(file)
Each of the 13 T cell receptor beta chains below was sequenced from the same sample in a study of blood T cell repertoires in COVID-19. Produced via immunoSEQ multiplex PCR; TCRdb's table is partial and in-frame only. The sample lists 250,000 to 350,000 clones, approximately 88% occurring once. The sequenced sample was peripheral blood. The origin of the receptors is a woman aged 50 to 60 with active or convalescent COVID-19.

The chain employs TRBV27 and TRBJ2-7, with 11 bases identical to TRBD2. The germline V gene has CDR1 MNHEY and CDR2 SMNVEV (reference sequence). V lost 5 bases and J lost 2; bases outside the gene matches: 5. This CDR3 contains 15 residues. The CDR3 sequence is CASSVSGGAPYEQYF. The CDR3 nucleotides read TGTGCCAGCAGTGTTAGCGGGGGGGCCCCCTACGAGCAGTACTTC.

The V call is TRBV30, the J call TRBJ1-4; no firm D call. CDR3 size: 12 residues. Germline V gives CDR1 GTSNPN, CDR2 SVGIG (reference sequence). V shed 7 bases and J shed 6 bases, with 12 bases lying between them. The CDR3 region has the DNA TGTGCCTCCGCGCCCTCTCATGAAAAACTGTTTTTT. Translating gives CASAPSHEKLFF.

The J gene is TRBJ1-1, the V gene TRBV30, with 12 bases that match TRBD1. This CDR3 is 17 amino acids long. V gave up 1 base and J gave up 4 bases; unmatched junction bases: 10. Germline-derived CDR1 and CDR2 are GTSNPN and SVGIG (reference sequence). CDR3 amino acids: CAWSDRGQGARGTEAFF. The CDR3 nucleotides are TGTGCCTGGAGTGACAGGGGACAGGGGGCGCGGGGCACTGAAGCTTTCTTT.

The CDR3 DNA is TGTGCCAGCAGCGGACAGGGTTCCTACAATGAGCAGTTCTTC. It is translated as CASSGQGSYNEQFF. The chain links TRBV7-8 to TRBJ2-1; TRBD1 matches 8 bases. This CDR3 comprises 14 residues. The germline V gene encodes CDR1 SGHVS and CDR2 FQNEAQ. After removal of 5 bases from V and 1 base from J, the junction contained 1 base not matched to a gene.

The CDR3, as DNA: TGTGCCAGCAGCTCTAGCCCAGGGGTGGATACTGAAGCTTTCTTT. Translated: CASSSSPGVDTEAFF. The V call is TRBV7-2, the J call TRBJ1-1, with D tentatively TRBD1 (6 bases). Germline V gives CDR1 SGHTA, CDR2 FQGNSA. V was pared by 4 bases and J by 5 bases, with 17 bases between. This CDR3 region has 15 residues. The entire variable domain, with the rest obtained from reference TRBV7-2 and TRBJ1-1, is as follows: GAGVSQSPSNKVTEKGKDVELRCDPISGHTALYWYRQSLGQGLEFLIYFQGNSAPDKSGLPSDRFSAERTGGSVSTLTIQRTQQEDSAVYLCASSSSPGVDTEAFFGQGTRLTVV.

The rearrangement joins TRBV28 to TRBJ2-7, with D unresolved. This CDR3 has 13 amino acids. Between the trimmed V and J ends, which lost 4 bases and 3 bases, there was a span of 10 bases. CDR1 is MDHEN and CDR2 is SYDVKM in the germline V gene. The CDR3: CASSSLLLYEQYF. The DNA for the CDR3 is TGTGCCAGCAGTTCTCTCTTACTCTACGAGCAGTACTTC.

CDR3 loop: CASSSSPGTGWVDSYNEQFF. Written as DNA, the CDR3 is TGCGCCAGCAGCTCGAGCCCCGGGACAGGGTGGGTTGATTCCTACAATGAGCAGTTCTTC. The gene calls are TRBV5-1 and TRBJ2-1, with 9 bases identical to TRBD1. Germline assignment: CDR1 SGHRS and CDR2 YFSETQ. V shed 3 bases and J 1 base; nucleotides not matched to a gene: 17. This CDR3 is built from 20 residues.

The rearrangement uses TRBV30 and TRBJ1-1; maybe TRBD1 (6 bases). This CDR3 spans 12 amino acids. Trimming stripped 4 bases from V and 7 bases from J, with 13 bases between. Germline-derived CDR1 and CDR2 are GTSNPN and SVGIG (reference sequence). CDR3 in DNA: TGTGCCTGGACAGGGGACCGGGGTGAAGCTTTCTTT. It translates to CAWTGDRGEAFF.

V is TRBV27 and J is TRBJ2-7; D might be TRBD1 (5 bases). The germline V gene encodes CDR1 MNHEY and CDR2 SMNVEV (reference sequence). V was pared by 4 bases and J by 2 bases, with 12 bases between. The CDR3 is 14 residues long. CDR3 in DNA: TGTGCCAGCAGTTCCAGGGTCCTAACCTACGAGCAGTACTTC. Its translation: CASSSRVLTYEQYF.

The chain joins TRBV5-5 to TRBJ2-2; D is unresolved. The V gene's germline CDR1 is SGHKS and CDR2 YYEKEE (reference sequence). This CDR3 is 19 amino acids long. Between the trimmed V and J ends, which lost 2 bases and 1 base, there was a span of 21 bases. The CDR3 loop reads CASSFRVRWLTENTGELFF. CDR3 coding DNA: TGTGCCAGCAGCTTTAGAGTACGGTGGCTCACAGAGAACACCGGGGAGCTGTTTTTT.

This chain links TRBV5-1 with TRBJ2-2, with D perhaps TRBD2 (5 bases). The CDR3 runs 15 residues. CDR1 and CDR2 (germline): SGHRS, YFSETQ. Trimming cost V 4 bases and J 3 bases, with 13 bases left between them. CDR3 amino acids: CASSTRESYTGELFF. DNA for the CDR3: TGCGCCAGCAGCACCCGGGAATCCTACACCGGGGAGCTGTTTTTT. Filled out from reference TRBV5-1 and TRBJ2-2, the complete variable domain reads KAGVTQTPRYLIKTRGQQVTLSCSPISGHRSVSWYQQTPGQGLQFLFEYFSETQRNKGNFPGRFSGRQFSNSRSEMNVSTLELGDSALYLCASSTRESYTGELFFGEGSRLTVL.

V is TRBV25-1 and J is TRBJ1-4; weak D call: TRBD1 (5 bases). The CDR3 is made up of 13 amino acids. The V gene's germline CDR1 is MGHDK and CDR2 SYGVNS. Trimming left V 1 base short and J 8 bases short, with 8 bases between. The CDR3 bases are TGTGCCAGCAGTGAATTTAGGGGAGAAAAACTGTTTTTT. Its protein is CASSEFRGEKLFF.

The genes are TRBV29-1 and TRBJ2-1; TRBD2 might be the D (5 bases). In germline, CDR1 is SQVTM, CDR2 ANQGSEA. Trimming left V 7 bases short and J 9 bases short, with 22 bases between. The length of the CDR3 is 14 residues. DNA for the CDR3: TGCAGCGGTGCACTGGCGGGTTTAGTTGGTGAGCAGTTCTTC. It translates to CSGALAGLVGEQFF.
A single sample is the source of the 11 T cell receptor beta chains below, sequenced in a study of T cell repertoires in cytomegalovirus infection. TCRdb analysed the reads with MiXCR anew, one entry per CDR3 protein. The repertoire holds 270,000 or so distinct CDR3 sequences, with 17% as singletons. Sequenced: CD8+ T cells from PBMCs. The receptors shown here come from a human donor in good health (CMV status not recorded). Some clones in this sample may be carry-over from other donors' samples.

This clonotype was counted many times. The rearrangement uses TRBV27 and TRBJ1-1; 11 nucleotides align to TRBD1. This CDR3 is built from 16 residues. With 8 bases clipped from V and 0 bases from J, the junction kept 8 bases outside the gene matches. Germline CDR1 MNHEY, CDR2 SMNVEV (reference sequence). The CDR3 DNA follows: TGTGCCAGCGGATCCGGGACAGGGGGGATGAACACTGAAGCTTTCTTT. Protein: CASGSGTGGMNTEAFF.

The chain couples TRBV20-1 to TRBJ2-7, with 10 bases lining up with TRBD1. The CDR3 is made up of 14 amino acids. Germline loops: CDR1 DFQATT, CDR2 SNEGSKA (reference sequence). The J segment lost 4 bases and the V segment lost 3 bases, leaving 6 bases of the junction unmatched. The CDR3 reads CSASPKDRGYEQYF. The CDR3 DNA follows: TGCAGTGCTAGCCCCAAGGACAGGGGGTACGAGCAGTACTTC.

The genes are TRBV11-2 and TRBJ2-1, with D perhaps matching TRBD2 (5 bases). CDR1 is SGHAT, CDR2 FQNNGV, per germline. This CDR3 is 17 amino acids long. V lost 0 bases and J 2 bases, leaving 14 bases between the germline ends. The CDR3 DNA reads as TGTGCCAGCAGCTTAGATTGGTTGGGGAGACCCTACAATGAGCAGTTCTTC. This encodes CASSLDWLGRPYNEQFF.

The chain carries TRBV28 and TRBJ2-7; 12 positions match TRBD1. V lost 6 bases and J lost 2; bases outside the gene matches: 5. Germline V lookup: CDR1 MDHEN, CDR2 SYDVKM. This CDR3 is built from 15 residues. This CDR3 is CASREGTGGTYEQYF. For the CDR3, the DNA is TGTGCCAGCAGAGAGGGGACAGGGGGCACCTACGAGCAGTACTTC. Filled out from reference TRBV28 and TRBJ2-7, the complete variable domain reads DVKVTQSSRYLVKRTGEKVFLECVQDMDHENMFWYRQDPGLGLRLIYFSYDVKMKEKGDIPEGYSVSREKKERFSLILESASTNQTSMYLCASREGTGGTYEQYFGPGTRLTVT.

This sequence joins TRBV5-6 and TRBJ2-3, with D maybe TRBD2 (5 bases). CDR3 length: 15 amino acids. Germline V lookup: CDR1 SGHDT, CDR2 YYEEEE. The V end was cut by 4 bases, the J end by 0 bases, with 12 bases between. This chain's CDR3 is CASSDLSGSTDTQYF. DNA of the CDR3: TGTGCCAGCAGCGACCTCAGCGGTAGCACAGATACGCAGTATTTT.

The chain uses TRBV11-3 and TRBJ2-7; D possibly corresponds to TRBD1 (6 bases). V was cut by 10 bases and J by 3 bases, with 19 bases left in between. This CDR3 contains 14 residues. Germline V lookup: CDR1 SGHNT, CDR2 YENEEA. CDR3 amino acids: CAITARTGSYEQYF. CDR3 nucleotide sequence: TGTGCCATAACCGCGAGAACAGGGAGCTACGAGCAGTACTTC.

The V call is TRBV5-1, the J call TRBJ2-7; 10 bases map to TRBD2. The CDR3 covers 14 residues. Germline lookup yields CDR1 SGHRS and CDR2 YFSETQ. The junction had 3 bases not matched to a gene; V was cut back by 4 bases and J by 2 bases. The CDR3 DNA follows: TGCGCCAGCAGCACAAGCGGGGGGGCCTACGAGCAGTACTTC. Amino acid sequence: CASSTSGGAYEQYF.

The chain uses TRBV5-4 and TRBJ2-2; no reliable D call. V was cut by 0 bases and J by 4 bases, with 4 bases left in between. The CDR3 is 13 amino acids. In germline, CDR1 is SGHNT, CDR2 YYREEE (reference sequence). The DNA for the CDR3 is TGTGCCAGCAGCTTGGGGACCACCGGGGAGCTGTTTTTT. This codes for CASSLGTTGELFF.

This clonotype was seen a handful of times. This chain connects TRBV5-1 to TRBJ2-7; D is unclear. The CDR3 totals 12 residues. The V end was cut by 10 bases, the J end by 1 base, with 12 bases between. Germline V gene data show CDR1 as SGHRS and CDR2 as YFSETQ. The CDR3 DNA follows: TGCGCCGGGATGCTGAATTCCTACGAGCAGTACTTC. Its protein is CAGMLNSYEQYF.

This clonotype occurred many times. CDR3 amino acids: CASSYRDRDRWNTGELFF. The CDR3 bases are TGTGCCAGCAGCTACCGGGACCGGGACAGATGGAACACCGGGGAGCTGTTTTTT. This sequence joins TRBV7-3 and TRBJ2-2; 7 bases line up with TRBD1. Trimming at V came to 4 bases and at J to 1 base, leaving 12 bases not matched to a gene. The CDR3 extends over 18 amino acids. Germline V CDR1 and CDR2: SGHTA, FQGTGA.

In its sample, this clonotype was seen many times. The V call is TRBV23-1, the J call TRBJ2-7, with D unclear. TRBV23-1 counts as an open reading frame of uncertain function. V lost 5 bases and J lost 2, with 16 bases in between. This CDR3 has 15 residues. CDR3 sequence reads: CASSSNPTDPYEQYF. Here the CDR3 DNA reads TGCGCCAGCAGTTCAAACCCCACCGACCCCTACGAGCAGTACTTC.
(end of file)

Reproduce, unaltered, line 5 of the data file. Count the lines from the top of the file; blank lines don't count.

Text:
The CDR3 DNA is TGTGCCAGCAGCGGACAGGGTTCCTACAATGAGCAGTTCTTC. It is translated as CASSGQGSYNEQFF. The chain links TRBV7-8 to TRBJ2-1; TRBD1 matches 8 bases. This CDR3 comprises 14 residues. The germline V gene encodes CDR1 SGHVS and CDR2 FQNEAQ. After removal of 5 bases from V and 1 base from J, the junction contained 1 base not matched to a gene.